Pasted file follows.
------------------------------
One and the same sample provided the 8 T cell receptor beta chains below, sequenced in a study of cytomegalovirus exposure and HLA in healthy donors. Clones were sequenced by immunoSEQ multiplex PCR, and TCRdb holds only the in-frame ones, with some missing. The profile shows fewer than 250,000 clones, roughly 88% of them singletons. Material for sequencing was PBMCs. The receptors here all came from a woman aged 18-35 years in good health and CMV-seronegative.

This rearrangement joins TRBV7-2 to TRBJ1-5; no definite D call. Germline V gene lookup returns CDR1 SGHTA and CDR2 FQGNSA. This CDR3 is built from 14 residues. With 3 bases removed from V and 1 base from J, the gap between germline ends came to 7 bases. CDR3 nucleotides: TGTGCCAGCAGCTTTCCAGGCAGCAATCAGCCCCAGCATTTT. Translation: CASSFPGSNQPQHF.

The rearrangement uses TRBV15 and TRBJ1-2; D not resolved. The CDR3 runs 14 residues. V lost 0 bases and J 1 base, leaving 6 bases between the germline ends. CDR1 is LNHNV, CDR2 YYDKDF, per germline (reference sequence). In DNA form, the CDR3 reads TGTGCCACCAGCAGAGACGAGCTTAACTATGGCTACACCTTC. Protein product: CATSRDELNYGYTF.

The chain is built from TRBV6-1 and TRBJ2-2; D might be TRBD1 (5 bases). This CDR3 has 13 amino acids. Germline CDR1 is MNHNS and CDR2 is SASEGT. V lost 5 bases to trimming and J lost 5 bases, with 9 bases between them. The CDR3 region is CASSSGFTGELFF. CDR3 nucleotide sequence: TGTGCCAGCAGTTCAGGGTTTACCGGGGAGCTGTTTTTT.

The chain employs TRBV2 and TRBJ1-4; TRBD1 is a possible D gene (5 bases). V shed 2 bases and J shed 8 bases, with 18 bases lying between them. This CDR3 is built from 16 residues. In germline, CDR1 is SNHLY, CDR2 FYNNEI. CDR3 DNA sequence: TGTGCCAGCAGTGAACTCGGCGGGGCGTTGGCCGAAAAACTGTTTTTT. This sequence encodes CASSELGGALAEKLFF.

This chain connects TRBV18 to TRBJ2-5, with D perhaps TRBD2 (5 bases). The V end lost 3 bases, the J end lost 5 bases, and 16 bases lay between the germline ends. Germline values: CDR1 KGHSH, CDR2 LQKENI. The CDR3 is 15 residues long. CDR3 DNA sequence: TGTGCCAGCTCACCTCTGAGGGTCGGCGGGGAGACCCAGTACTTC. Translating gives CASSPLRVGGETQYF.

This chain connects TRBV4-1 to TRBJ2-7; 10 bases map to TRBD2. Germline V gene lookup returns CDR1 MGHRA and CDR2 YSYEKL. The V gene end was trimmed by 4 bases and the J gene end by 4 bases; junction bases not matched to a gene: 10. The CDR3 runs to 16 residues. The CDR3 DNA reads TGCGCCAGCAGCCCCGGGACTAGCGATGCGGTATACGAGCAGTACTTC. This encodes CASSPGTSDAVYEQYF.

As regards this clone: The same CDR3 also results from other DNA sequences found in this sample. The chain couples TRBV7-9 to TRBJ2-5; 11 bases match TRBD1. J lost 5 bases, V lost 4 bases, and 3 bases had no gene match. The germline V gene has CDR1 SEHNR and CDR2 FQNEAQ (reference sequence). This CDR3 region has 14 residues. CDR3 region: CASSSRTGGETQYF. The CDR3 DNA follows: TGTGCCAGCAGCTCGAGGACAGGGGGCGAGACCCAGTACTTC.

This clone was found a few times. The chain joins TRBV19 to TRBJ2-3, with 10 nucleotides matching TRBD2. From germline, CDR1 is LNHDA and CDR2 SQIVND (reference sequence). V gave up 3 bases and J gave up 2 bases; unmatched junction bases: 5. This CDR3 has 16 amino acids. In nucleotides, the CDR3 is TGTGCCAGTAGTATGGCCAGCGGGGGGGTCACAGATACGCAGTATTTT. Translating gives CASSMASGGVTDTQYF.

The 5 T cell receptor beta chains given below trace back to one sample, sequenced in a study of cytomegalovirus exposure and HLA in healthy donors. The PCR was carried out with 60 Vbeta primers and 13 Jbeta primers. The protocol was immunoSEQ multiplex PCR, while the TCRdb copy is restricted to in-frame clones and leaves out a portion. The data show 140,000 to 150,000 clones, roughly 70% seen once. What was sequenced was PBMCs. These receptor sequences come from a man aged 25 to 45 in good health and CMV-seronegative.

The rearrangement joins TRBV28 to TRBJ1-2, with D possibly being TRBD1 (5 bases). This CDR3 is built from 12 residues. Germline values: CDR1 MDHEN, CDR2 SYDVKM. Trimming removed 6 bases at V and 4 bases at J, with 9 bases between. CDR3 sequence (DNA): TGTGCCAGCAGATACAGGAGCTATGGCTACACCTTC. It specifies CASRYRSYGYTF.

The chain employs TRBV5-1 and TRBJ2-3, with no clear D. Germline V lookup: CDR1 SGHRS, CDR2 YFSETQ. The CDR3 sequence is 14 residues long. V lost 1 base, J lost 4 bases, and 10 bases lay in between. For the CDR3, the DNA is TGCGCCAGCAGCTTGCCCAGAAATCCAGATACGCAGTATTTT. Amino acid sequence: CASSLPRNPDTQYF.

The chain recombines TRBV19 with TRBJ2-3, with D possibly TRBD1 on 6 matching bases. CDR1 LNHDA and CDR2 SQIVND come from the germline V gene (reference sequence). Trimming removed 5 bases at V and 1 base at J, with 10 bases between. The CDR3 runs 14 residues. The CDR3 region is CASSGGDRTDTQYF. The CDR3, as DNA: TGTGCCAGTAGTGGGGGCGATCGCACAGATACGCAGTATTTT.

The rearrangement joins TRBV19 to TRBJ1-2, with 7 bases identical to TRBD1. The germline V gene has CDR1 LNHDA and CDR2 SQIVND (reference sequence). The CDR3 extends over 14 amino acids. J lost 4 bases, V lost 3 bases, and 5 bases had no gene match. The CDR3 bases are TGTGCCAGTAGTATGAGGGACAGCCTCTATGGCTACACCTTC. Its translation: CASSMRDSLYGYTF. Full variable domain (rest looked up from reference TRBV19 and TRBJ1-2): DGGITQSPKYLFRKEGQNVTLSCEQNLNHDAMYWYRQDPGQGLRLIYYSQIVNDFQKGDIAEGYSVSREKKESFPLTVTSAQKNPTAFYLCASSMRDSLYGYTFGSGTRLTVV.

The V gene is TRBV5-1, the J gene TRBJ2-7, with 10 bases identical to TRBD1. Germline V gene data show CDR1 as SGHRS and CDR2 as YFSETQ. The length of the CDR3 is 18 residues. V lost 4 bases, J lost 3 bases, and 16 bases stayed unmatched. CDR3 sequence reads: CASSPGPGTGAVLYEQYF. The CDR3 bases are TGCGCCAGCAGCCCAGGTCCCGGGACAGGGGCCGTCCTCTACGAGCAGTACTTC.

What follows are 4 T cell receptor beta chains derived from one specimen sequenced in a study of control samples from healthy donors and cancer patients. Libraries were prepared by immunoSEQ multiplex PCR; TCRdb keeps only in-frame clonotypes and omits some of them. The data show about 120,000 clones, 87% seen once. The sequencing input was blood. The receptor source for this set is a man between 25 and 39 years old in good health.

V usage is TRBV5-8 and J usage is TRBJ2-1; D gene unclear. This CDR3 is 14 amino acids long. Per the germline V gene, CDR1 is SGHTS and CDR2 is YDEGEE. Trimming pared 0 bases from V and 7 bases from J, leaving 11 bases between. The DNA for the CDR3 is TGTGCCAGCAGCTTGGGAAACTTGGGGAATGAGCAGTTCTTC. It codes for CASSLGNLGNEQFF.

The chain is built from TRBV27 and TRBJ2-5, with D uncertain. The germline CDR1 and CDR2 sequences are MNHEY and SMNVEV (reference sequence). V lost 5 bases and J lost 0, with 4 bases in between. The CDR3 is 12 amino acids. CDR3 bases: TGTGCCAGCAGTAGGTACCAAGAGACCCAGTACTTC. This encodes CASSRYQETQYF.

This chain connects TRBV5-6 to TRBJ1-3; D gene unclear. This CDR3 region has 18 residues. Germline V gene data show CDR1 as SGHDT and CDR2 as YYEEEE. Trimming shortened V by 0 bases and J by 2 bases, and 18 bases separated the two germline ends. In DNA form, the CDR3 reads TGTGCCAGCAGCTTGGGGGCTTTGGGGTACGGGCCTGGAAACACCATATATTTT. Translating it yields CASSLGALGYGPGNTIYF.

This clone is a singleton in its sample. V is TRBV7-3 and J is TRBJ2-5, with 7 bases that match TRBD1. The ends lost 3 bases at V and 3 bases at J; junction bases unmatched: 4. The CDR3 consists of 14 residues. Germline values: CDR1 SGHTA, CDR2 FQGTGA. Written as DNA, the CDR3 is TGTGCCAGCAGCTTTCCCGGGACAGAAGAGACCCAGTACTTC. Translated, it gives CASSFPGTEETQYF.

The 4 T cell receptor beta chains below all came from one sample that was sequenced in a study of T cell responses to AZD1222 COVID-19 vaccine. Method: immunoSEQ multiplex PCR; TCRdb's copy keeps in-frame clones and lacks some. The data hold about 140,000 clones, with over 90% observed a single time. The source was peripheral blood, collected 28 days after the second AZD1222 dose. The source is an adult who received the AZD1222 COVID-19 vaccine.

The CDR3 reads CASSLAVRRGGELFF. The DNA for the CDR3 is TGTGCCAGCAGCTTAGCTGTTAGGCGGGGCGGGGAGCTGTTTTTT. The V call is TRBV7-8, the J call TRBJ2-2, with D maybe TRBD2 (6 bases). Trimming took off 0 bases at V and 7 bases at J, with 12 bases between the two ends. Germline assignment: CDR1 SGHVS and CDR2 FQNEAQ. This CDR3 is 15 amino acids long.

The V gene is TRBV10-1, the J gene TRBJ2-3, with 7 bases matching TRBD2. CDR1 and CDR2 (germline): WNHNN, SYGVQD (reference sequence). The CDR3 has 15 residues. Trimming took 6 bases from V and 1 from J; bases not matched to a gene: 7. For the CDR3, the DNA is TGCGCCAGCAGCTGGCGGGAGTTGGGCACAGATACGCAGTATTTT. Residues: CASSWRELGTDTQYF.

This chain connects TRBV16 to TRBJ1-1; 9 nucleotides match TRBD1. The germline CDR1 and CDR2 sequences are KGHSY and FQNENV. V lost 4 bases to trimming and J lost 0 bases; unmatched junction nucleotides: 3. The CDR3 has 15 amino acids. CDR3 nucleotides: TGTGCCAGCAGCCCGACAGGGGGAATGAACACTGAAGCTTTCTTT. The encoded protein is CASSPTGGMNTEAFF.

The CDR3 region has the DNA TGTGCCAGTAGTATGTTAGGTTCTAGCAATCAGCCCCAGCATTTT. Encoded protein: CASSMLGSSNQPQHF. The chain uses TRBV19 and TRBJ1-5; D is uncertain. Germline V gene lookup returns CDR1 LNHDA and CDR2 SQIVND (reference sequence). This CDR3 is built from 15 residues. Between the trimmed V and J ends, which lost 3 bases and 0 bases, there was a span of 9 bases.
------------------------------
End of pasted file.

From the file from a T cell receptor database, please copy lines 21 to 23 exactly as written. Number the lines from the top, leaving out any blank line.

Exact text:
The 4 T cell receptor beta chains below all came from one sample that was sequenced in a study of T cell responses to AZD1222 COVID-19 vaccine. Method: immunoSEQ multiplex PCR; TCRdb's copy keeps in-frame clones and lacks some. The data hold about 140,000 clones, with over 90% observed a single time. The source was peripheral blood, collected 28 days after the second AZD1222 dose. The source is an adult who received the AZD1222 COVID-19 vaccine.

The CDR3 reads CASSLAVRRGGELFF. The DNA for the CDR3 is TGTGCCAGCAGCTTAGCTGTTAGGCGGGGCGGGGAGCTGTTTTTT. The V call is TRBV7-8, the J call TRBJ2-2, with D maybe TRBD2 (6 bases). Trimming took off 0 bases at V and 7 bases at J, with 12 bases between the two ends. Germline assignment: CDR1 SGHVS and CDR2 FQNEAQ. This CDR3 is 15 amino acids long.

The V gene is TRBV10-1, the J gene TRBJ2-3, with 7 bases matching TRBD2. CDR1 and CDR2 (germline): WNHNN, SYGVQD (reference sequence). The CDR3 has 15 residues. Trimming took 6 bases from V and 1 from J; bases not matched to a gene: 7. For the CDR3, the DNA is TGCGCCAGCAGCTGGCGGGAGTTGGGCACAGATACGCAGTATTTT. Residues: CASSWRELGTDTQYF.